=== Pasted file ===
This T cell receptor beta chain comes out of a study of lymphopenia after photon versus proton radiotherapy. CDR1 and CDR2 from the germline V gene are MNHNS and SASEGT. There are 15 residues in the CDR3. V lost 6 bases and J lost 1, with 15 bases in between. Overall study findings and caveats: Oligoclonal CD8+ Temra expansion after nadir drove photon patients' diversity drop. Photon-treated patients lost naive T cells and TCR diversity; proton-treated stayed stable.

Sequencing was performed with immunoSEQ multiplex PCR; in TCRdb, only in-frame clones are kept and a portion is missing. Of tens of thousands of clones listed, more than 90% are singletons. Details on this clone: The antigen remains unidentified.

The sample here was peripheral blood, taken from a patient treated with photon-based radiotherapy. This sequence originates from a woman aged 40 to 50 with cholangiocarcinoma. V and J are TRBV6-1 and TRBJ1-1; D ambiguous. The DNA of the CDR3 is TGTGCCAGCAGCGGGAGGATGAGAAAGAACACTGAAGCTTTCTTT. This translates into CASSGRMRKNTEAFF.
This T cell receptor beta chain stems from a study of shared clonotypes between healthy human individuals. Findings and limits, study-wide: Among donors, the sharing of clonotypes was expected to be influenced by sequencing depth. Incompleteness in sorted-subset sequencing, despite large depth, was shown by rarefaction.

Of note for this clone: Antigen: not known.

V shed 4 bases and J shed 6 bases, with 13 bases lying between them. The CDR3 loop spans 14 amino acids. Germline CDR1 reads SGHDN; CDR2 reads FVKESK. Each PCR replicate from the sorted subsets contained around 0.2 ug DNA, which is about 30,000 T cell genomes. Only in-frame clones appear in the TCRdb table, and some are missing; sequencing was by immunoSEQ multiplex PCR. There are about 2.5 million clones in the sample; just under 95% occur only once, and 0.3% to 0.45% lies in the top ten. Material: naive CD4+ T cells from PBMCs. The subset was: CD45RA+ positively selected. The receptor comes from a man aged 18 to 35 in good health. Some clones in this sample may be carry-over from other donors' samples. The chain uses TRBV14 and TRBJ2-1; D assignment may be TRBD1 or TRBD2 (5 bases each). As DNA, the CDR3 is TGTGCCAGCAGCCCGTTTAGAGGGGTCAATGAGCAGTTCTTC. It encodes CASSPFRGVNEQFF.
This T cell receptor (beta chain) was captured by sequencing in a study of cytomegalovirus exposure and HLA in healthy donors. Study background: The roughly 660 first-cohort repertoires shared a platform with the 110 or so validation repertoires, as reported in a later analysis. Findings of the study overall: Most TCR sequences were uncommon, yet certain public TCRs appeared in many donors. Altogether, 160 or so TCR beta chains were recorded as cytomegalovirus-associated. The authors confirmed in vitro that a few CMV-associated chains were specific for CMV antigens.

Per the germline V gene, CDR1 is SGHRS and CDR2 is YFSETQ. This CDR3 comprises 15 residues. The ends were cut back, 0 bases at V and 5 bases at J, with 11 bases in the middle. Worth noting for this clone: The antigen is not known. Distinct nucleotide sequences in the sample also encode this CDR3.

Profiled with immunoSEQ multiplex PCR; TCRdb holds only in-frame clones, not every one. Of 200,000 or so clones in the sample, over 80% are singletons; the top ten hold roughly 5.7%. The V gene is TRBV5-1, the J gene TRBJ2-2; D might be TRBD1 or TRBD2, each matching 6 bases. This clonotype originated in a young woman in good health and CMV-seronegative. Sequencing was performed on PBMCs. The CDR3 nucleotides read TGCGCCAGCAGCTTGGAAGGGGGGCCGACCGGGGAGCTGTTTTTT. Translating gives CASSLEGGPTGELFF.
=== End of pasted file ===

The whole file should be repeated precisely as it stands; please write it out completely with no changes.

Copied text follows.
This T cell receptor beta chain comes out of a study of lymphopenia after photon versus proton radiotherapy. CDR1 and CDR2 from the germline V gene are MNHNS and SASEGT. There are 15 residues in the CDR3. V lost 6 bases and J lost 1, with 15 bases in between. Overall study findings and caveats: Oligoclonal CD8+ Temra expansion after nadir drove photon patients' diversity drop. Photon-treated patients lost naive T cells and TCR diversity; proton-treated stayed stable.

Sequencing was performed with immunoSEQ multiplex PCR; in TCRdb, only in-frame clones are kept and a portion is missing. Of tens of thousands of clones listed, more than 90% are singletons. Details on this clone: The antigen remains unidentified.

The sample here was peripheral blood, taken from a patient treated with photon-based radiotherapy. This sequence originates from a woman aged 40 to 50 with cholangiocarcinoma. V and J are TRBV6-1 and TRBJ1-1; D ambiguous. The DNA of the CDR3 is TGTGCCAGCAGCGGGAGGATGAGAAAGAACACTGAAGCTTTCTTT. This translates into CASSGRMRKNTEAFF.
This T cell receptor beta chain stems from a study of shared clonotypes between healthy human individuals. Findings and limits, study-wide: Among donors, the sharing of clonotypes was expected to be influenced by sequencing depth. Incompleteness in sorted-subset sequencing, despite large depth, was shown by rarefaction.

Of note for this clone: Antigen: not known.

V shed 4 bases and J shed 6 bases, with 13 bases lying between them. The CDR3 loop spans 14 amino acids. Germline CDR1 reads SGHDN; CDR2 reads FVKESK. Each PCR replicate from the sorted subsets contained around 0.2 ug DNA, which is about 30,000 T cell genomes. Only in-frame clones appear in the TCRdb table, and some are missing; sequencing was by immunoSEQ multiplex PCR. There are about 2.5 million clones in the sample; just under 95% occur only once, and 0.3% to 0.45% lies in the top ten. Material: naive CD4+ T cells from PBMCs. The subset was: CD45RA+ positively selected. The receptor comes from a man aged 18 to 35 in good health. Some clones in this sample may be carry-over from other donors' samples. The chain uses TRBV14 and TRBJ2-1; D assignment may be TRBD1 or TRBD2 (5 bases each). As DNA, the CDR3 is TGTGCCAGCAGCCCGTTTAGAGGGGTCAATGAGCAGTTCTTC. It encodes CASSPFRGVNEQFF.
This T cell receptor (beta chain) was captured by sequencing in a study of cytomegalovirus exposure and HLA in healthy donors. Study background: The roughly 660 first-cohort repertoires shared a platform with the 110 or so validation repertoires, as reported in a later analysis. Findings of the study overall: Most TCR sequences were uncommon, yet certain public TCRs appeared in many donors. Altogether, 160 or so TCR beta chains were recorded as cytomegalovirus-associated. The authors confirmed in vitro that a few CMV-associated chains were specific for CMV antigens.

Per the germline V gene, CDR1 is SGHRS and CDR2 is YFSETQ. This CDR3 comprises 15 residues. The ends were cut back, 0 bases at V and 5 bases at J, with 11 bases in the middle. Worth noting for this clone: The antigen is not known. Distinct nucleotide sequences in the sample also encode this CDR3.

Profiled with immunoSEQ multiplex PCR; TCRdb holds only in-frame clones, not every one. Of 200,000 or so clones in the sample, over 80% are singletons; the top ten hold roughly 5.7%. The V gene is TRBV5-1, the J gene TRBJ2-2; D might be TRBD1 or TRBD2, each matching 6 bases. This clonotype originated in a young woman in good health and CMV-seronegative. Sequencing was performed on PBMCs. The CDR3 nucleotides read TGCGCCAGCAGCTTGGAAGGGGGGCCGACCGGGGAGCTGTTTTTT. Translating gives CASSLEGGPTGELFF.